Some years I make so many New Year’s resolutions that they lead to a state of resolution convolution, a condition epitomized by acute confusion with dilution of resolutions, resulting in resolution destitution.
This year, I’m keeping it simple.
For 2012, I’m going to participate more actively in gratitude.
I’m starting today, Dec. 30, 2011.
Today and tomorrow, I’ll launch into the New Year by operating from a pronounced position of gratitude for life and for health — and for second chances at both.
It’s an annual ritual I’ve kept since Dec. 31, 1984 — exactly a year to the day after I woke up in a hospital having received both of those second chances and a readmission to life.
The details that inspired my ritual do not matter. What matters is an attitude that I found and have embraced for 27 years.
At the tender age of 16, on that first anniversary of my new lease on life, I began to willfully recognize my love for life, including its every foible, disappointment, frustration and injury.
Even the too-short, high-waisted, pleated jeans and shoulder-padded sweaters that were in fashion or my countless failed attempts to achieve 1980s “big hair” could not sway my gratitude for life.
Sure, like all of us, I’ve stumbled away from gratitude over the years and forgotten my way, either by my own fault or by factors out of my control.
Show me someone who’s grateful and happy 100 percent of the time and I’ll show you someone who isn’t human.
Anyone who’s ever shared a home — or office space or a friendship or the queue for parking spaces at the Trader Joe’s — with other humans understands this concept firsthand.
But gratitude can be habit forming when allowed to work its magic. And gratitude is arguably a healthier habit than drinking coffee, sneaking chunks of dark chocolate, or engaging in long stretches of Facebook voyeurism.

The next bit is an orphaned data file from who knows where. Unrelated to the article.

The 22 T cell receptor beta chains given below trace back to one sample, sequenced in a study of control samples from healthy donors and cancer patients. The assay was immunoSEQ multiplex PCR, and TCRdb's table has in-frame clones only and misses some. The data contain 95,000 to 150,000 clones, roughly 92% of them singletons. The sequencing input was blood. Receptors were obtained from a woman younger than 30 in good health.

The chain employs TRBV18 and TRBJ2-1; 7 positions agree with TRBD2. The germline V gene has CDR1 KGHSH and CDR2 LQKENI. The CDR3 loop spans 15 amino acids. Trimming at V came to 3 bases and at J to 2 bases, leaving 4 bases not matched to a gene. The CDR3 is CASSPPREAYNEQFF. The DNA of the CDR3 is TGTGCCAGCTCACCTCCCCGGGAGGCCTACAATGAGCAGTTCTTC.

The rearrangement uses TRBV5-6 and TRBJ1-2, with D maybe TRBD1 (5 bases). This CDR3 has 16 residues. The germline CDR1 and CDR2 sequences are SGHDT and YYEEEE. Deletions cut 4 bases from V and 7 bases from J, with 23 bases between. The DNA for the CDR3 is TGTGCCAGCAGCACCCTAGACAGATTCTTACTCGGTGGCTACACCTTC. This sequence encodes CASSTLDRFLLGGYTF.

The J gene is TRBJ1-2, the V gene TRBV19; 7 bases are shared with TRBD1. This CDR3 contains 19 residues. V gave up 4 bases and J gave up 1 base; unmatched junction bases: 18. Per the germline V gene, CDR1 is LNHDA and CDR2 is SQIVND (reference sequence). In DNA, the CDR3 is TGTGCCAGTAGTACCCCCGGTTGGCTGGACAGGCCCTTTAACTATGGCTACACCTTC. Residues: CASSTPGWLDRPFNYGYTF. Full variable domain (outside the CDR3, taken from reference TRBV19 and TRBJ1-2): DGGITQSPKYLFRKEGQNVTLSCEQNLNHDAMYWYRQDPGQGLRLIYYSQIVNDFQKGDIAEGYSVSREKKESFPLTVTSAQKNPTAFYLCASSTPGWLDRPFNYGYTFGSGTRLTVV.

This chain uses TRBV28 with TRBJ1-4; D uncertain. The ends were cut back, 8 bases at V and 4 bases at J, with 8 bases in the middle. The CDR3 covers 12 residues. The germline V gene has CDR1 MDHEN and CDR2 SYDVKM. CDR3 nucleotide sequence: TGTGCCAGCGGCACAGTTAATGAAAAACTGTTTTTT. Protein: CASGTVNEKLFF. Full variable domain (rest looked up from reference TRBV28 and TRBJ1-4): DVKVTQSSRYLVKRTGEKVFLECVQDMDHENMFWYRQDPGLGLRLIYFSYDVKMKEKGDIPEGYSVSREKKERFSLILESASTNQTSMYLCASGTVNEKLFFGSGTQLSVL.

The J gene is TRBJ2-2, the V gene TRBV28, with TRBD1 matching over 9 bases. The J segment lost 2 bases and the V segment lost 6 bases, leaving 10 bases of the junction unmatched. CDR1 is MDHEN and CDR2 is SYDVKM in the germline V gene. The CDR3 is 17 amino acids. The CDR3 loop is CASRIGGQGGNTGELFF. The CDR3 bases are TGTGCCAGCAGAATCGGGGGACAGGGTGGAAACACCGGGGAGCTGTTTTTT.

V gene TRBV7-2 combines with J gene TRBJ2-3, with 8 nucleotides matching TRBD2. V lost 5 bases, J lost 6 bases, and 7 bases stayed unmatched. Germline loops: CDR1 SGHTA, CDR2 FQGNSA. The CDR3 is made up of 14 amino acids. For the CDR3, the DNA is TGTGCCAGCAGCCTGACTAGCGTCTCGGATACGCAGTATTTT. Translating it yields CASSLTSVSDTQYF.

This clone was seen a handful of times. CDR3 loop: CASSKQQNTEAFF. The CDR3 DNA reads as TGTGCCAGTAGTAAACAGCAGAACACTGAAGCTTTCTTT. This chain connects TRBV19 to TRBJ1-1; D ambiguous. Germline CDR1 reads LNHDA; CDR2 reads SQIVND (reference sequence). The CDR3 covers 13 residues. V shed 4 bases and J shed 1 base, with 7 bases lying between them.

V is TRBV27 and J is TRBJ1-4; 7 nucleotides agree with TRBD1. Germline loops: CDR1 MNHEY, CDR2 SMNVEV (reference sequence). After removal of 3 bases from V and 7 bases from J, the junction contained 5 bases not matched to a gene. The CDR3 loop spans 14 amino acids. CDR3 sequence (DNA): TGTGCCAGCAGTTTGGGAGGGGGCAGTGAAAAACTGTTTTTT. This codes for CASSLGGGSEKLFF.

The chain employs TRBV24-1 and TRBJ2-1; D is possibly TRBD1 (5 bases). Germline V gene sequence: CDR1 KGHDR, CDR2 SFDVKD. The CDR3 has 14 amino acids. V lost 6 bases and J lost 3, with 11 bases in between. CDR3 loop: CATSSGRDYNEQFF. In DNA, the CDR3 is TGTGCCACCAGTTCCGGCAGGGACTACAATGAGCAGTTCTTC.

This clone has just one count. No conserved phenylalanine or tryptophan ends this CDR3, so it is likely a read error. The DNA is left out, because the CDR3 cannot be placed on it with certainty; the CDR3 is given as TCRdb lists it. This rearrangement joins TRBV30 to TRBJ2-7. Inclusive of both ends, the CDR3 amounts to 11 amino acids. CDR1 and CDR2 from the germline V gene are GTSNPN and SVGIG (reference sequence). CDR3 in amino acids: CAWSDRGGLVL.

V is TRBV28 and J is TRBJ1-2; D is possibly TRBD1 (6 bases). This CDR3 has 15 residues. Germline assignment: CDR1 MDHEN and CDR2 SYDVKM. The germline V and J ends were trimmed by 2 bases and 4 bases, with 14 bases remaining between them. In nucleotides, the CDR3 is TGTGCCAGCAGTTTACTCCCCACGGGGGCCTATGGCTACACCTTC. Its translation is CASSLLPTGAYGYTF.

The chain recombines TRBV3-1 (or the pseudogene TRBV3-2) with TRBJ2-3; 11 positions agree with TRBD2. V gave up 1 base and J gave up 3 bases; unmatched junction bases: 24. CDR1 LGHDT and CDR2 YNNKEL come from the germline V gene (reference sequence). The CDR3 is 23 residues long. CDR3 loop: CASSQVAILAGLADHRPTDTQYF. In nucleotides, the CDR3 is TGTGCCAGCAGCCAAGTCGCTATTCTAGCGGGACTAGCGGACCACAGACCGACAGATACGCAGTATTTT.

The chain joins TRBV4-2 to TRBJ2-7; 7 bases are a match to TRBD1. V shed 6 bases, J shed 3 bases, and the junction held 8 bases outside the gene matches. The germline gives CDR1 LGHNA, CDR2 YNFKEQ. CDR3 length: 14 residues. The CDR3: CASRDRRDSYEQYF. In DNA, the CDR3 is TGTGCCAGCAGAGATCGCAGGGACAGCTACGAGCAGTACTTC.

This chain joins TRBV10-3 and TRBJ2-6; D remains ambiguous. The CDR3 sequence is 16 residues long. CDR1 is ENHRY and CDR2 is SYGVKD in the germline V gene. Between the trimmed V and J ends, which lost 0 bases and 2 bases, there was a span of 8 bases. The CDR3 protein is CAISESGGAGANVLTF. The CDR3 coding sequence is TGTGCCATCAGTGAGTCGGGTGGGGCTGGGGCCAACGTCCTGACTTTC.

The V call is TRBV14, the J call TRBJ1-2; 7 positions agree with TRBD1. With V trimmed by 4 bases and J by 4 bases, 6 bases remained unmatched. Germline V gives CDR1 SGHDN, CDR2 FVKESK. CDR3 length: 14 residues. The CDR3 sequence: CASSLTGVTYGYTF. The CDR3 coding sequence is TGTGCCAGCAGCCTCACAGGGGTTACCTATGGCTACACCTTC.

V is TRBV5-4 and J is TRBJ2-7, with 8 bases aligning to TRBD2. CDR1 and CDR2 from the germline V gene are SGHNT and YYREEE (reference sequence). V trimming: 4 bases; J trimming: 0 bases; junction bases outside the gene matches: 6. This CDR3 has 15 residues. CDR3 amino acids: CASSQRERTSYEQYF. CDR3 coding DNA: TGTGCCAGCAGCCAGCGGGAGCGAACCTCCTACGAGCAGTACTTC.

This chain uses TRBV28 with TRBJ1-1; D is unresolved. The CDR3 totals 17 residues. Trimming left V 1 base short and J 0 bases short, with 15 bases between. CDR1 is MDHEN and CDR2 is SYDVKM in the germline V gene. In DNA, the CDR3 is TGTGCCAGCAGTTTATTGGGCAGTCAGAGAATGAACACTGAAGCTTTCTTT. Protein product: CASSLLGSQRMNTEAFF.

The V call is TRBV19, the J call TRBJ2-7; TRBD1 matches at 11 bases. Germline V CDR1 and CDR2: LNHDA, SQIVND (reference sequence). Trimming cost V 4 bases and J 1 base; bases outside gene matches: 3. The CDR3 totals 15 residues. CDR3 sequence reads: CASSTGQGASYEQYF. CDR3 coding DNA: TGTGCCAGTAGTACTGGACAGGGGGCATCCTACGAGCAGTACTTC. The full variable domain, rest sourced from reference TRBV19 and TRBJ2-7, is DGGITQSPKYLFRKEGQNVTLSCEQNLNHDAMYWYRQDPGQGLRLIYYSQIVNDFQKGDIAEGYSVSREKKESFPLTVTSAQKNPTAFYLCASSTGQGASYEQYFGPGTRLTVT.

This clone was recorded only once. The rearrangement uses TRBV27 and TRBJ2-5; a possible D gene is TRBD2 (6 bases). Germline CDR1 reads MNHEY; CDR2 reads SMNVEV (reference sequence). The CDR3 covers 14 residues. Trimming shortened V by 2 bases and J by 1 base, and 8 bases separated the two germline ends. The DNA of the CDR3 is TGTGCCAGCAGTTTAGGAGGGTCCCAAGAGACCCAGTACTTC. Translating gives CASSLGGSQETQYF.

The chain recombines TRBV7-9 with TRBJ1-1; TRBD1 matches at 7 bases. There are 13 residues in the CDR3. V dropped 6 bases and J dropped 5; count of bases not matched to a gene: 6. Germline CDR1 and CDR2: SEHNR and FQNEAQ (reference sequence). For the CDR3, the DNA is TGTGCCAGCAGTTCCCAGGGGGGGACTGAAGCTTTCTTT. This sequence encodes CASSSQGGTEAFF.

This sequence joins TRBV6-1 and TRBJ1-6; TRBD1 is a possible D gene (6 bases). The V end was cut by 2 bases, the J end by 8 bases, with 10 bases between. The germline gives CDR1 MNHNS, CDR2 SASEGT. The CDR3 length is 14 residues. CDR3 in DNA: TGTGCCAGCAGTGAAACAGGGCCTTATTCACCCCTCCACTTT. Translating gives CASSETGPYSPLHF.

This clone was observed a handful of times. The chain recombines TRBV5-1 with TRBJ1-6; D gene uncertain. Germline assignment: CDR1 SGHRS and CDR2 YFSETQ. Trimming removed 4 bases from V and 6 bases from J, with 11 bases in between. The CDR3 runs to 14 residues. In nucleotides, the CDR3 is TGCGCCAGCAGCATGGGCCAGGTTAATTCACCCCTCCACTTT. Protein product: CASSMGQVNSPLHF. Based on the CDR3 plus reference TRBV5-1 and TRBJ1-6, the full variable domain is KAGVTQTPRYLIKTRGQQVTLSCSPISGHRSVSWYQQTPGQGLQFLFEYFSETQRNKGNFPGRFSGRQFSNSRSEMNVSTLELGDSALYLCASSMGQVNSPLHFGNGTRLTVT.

Of course, Facebook voyeurism has its benefits.
This week, for example, several of my Pleasanton Facebook friends posted material that played into the gratitude and happiness theme.
Alyssa Goard, a sophomore at Whitman College and graduate of Foothill High School, for example, is in the process of compiling her annual list of inspiring quotes to write out on her planner.
Suggestions from her Facebook friends include the hilarious:
"My theory is that if you look confident you can pull off anything--even if you have no clue what you're doing." - Jessica Alba.
“Therefore do not worry about tomorrow, for tomorrow will worry about itself. Each day has enough trouble of its own.” - Matthew 6:34.
and the simply-stated but smile-provoking…
"Why fit in when you were born to stand out?" - Dr. Seuss
There was also my contribution to Alyssa’s collection of quotes. It’s my new favorite quote, which I rediscovered the week before Christmas:
"It is a fair, even-handed, noble adjustment of things that while there is infection in disease and sorrow, there is nothing in the world so irresistibly contagious as laughter and good-humour." - Charles Dickens, A Christmas Carol
Meanwhile, my friend Erika introduced me to the work of humorist, songwriter, and educator, Jana Stanfield, who said, “I cannot do all the good that the world needs, but the world needs all the good that I can do.”
Next up, I channeled the theroies of the great philosopher Plato, who believed in pure, disciplined love between friends and wrote that “No one is a friend to his friend who does not love in return."
But this Pleasanton Patch columnist and sometimes philosopher believes that, in order to experience that love and happiness between people, gratitude must first be in place.
Gratitude assumes appreciation. Appreciation leads to the love and stewardship toward others that Stanfield mentions.
Perhaps participating in gratitude will create residual benefits in the areas of happiness and better health.
For sure, it's bound to eliminate resolution stagnation.